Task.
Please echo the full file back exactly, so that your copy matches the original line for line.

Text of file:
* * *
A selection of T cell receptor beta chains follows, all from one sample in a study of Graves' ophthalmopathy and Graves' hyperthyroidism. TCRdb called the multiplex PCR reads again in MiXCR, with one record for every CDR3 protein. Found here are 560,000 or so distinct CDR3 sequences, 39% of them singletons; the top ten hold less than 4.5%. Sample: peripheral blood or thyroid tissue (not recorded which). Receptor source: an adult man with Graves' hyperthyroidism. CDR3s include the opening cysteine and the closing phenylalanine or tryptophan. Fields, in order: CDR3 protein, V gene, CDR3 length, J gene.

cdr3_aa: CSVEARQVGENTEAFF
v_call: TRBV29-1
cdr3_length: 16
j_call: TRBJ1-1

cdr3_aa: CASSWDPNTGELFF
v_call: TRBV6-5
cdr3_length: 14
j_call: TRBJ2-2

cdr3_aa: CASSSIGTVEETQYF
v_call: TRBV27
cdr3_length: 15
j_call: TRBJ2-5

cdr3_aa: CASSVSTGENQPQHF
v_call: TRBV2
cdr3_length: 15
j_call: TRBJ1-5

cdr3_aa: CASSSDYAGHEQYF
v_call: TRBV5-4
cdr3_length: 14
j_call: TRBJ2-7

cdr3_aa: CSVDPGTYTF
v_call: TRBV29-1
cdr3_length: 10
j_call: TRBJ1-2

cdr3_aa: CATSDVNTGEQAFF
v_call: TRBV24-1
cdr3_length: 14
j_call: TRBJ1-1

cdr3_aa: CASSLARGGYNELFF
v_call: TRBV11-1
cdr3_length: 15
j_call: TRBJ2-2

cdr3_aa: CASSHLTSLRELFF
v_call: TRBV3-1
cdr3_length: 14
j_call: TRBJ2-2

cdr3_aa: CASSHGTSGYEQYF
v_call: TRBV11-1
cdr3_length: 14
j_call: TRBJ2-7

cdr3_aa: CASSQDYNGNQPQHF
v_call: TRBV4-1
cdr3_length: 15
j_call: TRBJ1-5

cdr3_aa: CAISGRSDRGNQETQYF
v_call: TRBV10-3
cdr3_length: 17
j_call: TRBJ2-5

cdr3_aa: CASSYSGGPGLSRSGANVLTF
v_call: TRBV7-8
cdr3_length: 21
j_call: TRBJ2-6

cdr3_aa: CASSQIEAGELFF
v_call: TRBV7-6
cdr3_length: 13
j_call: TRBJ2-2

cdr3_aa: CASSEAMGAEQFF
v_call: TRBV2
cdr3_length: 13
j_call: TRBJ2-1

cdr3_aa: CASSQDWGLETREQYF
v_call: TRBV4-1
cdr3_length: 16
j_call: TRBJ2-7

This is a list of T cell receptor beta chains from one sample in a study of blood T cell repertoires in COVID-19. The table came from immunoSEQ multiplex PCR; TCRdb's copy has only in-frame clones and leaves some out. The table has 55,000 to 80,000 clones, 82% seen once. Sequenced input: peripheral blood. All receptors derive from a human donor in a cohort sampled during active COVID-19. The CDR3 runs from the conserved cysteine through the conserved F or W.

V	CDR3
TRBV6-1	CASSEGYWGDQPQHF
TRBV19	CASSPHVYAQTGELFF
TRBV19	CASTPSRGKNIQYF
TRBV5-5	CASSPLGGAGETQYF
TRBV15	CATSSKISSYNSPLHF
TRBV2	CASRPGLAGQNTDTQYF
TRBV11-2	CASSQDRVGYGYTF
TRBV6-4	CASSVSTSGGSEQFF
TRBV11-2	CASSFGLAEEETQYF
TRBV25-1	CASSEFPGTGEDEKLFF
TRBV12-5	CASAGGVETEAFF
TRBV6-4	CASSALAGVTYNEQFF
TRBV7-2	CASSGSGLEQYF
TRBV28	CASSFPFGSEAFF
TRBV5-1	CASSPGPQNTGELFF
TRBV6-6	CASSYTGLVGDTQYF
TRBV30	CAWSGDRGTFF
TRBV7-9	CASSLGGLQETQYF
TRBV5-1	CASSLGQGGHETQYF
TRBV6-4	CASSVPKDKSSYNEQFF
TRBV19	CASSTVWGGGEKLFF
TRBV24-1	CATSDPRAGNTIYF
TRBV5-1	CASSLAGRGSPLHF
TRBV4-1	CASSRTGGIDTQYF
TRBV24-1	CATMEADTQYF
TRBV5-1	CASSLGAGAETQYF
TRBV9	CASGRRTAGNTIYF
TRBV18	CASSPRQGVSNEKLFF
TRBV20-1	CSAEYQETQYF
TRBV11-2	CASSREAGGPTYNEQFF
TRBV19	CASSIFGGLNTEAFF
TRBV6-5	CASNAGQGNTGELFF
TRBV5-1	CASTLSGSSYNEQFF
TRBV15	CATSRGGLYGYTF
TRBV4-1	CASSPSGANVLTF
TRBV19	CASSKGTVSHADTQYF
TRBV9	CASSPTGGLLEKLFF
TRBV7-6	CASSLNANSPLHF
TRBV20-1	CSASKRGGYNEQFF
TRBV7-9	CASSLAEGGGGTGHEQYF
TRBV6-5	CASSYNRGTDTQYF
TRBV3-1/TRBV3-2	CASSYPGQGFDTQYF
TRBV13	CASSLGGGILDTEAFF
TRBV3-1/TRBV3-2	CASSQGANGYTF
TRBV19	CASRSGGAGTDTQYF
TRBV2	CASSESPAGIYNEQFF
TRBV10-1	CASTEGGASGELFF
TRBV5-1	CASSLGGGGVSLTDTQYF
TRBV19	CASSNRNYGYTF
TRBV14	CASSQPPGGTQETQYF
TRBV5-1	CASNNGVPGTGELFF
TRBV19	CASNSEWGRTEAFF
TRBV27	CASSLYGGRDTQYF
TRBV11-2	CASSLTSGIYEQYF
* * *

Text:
A selection of T cell receptor beta chains follows, all from one sample in a study of Graves' ophthalmopathy and Graves' hyperthyroidism. TCRdb called the multiplex PCR reads again in MiXCR, with one record for every CDR3 protein. Found here are 560,000 or so distinct CDR3 sequences, 39% of them singletons; the top ten hold less than 4.5%. Sample: peripheral blood or thyroid tissue (not recorded which). Receptor source: an adult man with Graves' hyperthyroidism. CDR3s include the opening cysteine and the closing phenylalanine or tryptophan. Fields, in order: CDR3 protein, V gene, CDR3 length, J gene.

cdr3_aa: CSVEARQVGENTEAFF
v_call: TRBV29-1
cdr3_length: 16
j_call: TRBJ1-1

cdr3_aa: CASSWDPNTGELFF
v_call: TRBV6-5
cdr3_length: 14
j_call: TRBJ2-2

cdr3_aa: CASSSIGTVEETQYF
v_call: TRBV27
cdr3_length: 15
j_call: TRBJ2-5

cdr3_aa: CASSVSTGENQPQHF
v_call: TRBV2
cdr3_length: 15
j_call: TRBJ1-5

cdr3_aa: CASSSDYAGHEQYF
v_call: TRBV5-4
cdr3_length: 14
j_call: TRBJ2-7

cdr3_aa: CSVDPGTYTF
v_call: TRBV29-1
cdr3_length: 10
j_call: TRBJ1-2

cdr3_aa: CATSDVNTGEQAFF
v_call: TRBV24-1
cdr3_length: 14
j_call: TRBJ1-1

cdr3_aa: CASSLARGGYNELFF
v_call: TRBV11-1
cdr3_length: 15
j_call: TRBJ2-2

cdr3_aa: CASSHLTSLRELFF
v_call: TRBV3-1
cdr3_length: 14
j_call: TRBJ2-2

cdr3_aa: CASSHGTSGYEQYF
v_call: TRBV11-1
cdr3_length: 14
j_call: TRBJ2-7

cdr3_aa: CASSQDYNGNQPQHF
v_call: TRBV4-1
cdr3_length: 15
j_call: TRBJ1-5

cdr3_aa: CAISGRSDRGNQETQYF
v_call: TRBV10-3
cdr3_length: 17
j_call: TRBJ2-5

cdr3_aa: CASSYSGGPGLSRSGANVLTF
v_call: TRBV7-8
cdr3_length: 21
j_call: TRBJ2-6

cdr3_aa: CASSQIEAGELFF
v_call: TRBV7-6
cdr3_length: 13
j_call: TRBJ2-2

cdr3_aa: CASSEAMGAEQFF
v_call: TRBV2
cdr3_length: 13
j_call: TRBJ2-1

cdr3_aa: CASSQDWGLETREQYF
v_call: TRBV4-1
cdr3_length: 16
j_call: TRBJ2-7

This is a list of T cell receptor beta chains from one sample in a study of blood T cell repertoires in COVID-19. The table came from immunoSEQ multiplex PCR; TCRdb's copy has only in-frame clones and leaves some out. The table has 55,000 to 80,000 clones, 82% seen once. Sequenced input: peripheral blood. All receptors derive from a human donor in a cohort sampled during active COVID-19. The CDR3 runs from the conserved cysteine through the conserved F or W.

V	CDR3
TRBV6-1	CASSEGYWGDQPQHF
TRBV19	CASSPHVYAQTGELFF
TRBV19	CASTPSRGKNIQYF
TRBV5-5	CASSPLGGAGETQYF
TRBV15	CATSSKISSYNSPLHF
TRBV2	CASRPGLAGQNTDTQYF
TRBV11-2	CASSQDRVGYGYTF
TRBV6-4	CASSVSTSGGSEQFF
TRBV11-2	CASSFGLAEEETQYF
TRBV25-1	CASSEFPGTGEDEKLFF
TRBV12-5	CASAGGVETEAFF
TRBV6-4	CASSALAGVTYNEQFF
TRBV7-2	CASSGSGLEQYF
TRBV28	CASSFPFGSEAFF
TRBV5-1	CASSPGPQNTGELFF
TRBV6-6	CASSYTGLVGDTQYF
TRBV30	CAWSGDRGTFF
TRBV7-9	CASSLGGLQETQYF
TRBV5-1	CASSLGQGGHETQYF
TRBV6-4	CASSVPKDKSSYNEQFF
TRBV19	CASSTVWGGGEKLFF
TRBV24-1	CATSDPRAGNTIYF
TRBV5-1	CASSLAGRGSPLHF
TRBV4-1	CASSRTGGIDTQYF
TRBV24-1	CATMEADTQYF
TRBV5-1	CASSLGAGAETQYF
TRBV9	CASGRRTAGNTIYF
TRBV18	CASSPRQGVSNEKLFF
TRBV20-1	CSAEYQETQYF
TRBV11-2	CASSREAGGPTYNEQFF
TRBV19	CASSIFGGLNTEAFF
TRBV6-5	CASNAGQGNTGELFF
TRBV5-1	CASTLSGSSYNEQFF
TRBV15	CATSRGGLYGYTF
TRBV4-1	CASSPSGANVLTF
TRBV19	CASSKGTVSHADTQYF
TRBV9	CASSPTGGLLEKLFF
TRBV7-6	CASSLNANSPLHF
TRBV20-1	CSASKRGGYNEQFF
TRBV7-9	CASSLAEGGGGTGHEQYF
TRBV6-5	CASSYNRGTDTQYF
TRBV3-1/TRBV3-2	CASSYPGQGFDTQYF
TRBV13	CASSLGGGILDTEAFF
TRBV3-1/TRBV3-2	CASSQGANGYTF
TRBV19	CASRSGGAGTDTQYF
TRBV2	CASSESPAGIYNEQFF
TRBV10-1	CASTEGGASGELFF
TRBV5-1	CASSLGGGGVSLTDTQYF
TRBV19	CASSNRNYGYTF
TRBV14	CASSQPPGGTQETQYF
TRBV5-1	CASNNGVPGTGELFF
TRBV19	CASNSEWGRTEAFF
TRBV27	CASSLYGGRDTQYF
TRBV11-2	CASSLTSGIYEQYF